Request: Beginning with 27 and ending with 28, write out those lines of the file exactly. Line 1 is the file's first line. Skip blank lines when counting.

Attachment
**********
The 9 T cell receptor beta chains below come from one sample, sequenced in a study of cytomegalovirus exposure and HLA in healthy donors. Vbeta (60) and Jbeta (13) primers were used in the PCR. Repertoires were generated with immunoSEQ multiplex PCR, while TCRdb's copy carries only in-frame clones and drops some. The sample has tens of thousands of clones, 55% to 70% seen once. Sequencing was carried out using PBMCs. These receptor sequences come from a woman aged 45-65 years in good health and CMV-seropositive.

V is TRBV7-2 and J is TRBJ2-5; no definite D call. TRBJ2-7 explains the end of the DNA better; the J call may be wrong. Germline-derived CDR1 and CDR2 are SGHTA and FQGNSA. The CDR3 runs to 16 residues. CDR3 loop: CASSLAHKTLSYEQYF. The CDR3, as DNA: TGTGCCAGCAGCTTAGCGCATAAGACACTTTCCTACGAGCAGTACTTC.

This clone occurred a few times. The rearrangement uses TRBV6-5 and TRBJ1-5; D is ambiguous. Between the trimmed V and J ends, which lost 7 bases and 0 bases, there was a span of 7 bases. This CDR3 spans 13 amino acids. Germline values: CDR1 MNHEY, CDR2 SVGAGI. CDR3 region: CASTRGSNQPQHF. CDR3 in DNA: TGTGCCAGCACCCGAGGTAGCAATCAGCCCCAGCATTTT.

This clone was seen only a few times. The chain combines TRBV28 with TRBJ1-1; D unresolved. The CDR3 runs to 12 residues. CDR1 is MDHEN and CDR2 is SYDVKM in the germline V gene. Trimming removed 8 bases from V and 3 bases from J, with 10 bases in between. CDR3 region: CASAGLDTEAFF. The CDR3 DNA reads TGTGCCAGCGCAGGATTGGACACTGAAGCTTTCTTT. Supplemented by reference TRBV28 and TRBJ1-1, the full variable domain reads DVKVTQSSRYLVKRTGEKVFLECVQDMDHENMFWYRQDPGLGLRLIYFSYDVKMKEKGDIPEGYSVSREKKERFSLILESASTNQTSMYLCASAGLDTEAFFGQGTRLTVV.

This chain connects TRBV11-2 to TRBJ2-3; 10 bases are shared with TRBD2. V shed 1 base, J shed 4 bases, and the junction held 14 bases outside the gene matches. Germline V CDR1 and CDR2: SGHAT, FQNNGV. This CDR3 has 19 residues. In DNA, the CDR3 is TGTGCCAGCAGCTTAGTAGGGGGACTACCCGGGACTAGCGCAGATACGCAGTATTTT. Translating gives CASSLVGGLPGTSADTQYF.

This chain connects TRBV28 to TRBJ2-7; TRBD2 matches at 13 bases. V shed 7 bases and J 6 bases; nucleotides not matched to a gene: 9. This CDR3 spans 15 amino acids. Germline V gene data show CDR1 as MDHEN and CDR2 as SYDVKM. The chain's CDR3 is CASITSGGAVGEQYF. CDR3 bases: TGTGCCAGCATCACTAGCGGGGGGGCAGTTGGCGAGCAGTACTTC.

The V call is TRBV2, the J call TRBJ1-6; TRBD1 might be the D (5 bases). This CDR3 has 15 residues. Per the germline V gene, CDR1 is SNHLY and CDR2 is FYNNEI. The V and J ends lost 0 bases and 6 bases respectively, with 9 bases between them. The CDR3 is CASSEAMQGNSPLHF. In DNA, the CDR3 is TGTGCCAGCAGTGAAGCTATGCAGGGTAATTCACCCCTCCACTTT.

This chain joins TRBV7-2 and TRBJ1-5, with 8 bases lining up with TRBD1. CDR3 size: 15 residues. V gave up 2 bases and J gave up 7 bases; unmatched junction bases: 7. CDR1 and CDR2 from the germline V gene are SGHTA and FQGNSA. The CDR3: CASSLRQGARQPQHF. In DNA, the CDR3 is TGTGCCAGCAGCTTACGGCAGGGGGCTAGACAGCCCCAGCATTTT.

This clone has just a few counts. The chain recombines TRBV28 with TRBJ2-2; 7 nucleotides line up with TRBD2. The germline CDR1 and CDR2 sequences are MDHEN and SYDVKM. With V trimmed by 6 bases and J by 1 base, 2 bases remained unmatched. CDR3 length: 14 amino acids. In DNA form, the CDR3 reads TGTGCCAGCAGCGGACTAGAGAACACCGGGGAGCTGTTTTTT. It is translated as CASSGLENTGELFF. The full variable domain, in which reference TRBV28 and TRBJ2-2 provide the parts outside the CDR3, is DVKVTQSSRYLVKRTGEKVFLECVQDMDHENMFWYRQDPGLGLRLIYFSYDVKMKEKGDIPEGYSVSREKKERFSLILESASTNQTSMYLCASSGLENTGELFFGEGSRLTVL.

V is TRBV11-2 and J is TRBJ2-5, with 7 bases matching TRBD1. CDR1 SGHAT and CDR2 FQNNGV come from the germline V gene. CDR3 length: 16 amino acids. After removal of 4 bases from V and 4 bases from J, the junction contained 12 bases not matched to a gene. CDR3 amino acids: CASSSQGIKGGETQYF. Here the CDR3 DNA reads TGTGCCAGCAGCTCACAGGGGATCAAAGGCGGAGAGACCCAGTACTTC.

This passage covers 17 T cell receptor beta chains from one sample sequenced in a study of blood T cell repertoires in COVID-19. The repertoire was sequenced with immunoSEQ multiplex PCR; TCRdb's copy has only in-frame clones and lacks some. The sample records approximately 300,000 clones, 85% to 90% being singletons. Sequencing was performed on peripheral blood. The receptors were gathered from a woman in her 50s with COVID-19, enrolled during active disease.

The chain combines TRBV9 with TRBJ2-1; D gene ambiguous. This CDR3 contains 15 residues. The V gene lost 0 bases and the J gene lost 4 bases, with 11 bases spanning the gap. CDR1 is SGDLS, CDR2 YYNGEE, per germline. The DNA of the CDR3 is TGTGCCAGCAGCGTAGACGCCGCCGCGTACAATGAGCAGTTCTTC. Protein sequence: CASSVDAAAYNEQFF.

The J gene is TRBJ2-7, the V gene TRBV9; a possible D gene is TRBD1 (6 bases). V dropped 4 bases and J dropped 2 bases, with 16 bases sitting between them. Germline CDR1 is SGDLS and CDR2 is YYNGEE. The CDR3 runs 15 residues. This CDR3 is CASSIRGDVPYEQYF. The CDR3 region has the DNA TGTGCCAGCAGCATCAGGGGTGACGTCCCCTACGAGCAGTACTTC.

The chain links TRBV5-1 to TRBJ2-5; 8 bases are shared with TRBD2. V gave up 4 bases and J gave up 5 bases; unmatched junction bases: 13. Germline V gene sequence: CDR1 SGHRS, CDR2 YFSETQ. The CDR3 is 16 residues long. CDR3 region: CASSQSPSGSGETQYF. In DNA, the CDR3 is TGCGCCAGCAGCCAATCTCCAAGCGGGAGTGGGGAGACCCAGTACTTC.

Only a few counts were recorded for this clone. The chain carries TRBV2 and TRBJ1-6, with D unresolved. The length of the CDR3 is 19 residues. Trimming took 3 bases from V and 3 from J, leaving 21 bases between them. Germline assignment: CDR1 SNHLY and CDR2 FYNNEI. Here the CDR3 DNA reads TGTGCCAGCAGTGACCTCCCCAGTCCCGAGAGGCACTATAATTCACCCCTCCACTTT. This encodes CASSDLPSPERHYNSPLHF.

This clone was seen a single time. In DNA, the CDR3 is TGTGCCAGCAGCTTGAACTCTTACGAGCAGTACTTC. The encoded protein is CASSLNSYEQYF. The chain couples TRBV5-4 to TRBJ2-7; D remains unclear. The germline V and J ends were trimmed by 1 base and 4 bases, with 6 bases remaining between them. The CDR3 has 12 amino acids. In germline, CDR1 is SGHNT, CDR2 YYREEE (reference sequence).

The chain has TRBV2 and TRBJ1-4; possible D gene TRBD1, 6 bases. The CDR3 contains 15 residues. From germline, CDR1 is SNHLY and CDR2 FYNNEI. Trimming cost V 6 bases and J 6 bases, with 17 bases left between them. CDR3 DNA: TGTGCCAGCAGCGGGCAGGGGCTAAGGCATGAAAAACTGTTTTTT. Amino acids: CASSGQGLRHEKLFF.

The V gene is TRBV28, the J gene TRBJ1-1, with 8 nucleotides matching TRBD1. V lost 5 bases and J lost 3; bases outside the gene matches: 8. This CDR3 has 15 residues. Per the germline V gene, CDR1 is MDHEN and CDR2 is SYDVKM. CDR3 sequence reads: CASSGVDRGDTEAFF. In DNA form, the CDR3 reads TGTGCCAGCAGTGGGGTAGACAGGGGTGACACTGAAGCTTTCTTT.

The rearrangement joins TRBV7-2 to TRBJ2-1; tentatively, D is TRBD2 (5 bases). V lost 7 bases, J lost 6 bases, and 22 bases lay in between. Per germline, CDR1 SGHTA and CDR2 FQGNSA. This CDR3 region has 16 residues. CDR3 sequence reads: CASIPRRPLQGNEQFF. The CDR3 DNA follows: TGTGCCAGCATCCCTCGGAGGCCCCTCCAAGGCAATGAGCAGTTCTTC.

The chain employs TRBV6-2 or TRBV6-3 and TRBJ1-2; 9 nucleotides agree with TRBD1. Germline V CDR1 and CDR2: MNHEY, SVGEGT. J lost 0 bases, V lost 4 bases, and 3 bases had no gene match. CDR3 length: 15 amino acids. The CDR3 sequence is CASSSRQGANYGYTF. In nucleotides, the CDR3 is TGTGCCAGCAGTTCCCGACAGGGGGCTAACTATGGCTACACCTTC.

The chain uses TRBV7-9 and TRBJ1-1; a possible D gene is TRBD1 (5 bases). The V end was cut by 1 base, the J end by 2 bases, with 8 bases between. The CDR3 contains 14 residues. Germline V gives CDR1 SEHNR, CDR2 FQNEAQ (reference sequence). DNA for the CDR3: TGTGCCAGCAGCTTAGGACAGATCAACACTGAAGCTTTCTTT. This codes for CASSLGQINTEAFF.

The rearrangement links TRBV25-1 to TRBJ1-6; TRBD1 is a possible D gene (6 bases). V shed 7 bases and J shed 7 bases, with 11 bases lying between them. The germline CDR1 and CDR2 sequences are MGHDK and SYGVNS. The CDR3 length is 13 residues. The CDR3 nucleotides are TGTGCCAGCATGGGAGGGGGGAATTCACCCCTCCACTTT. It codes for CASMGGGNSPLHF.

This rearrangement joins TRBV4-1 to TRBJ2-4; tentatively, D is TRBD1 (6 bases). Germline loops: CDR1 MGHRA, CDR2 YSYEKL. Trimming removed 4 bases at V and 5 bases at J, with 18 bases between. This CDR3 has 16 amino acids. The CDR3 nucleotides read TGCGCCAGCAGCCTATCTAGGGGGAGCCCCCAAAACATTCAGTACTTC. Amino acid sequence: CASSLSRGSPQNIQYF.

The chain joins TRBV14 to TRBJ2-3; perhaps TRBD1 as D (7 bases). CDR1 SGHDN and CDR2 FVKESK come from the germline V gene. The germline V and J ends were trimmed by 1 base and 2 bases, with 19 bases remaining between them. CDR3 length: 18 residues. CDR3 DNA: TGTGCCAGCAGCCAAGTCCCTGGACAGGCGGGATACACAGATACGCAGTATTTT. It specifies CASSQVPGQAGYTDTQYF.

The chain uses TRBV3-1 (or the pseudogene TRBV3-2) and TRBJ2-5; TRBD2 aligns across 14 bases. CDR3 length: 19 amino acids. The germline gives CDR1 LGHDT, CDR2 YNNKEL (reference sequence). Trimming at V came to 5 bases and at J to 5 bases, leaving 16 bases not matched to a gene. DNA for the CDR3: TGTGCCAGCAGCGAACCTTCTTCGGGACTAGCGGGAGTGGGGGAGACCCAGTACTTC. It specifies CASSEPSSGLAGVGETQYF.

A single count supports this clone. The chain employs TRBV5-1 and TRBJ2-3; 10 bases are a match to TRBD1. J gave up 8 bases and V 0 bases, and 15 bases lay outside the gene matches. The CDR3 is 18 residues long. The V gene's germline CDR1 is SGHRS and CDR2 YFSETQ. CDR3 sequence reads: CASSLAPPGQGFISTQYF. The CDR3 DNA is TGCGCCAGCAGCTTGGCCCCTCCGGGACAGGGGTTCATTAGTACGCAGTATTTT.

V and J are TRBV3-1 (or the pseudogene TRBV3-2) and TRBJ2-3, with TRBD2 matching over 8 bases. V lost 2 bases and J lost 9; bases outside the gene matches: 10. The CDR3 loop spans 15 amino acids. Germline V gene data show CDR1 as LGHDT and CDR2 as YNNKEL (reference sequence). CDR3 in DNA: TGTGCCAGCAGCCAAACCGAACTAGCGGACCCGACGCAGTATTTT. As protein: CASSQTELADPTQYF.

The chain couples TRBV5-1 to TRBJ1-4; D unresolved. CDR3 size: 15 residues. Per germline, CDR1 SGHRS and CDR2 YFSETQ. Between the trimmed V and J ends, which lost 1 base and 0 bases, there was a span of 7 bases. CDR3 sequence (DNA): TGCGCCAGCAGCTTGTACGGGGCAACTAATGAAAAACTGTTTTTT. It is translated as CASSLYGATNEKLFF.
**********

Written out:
V and J are TRBV3-1 (or the pseudogene TRBV3-2) and TRBJ2-3, with TRBD2 matching over 8 bases. V lost 2 bases and J lost 9; bases outside the gene matches: 10. The CDR3 loop spans 15 amino acids. Germline V gene data show CDR1 as LGHDT and CDR2 as YNNKEL (reference sequence). CDR3 in DNA: TGTGCCAGCAGCCAAACCGAACTAGCGGACCCGACGCAGTATTTT. As protein: CASSQTELADPTQYF.

The chain couples TRBV5-1 to TRBJ1-4; D unresolved. CDR3 size: 15 residues. Per germline, CDR1 SGHRS and CDR2 YFSETQ. Between the trimmed V and J ends, which lost 1 base and 0 bases, there was a span of 7 bases. CDR3 sequence (DNA): TGCGCCAGCAGCTTGTACGGGGCAACTAATGAAAAACTGTTTTTT. It is translated as CASSLYGATNEKLFF.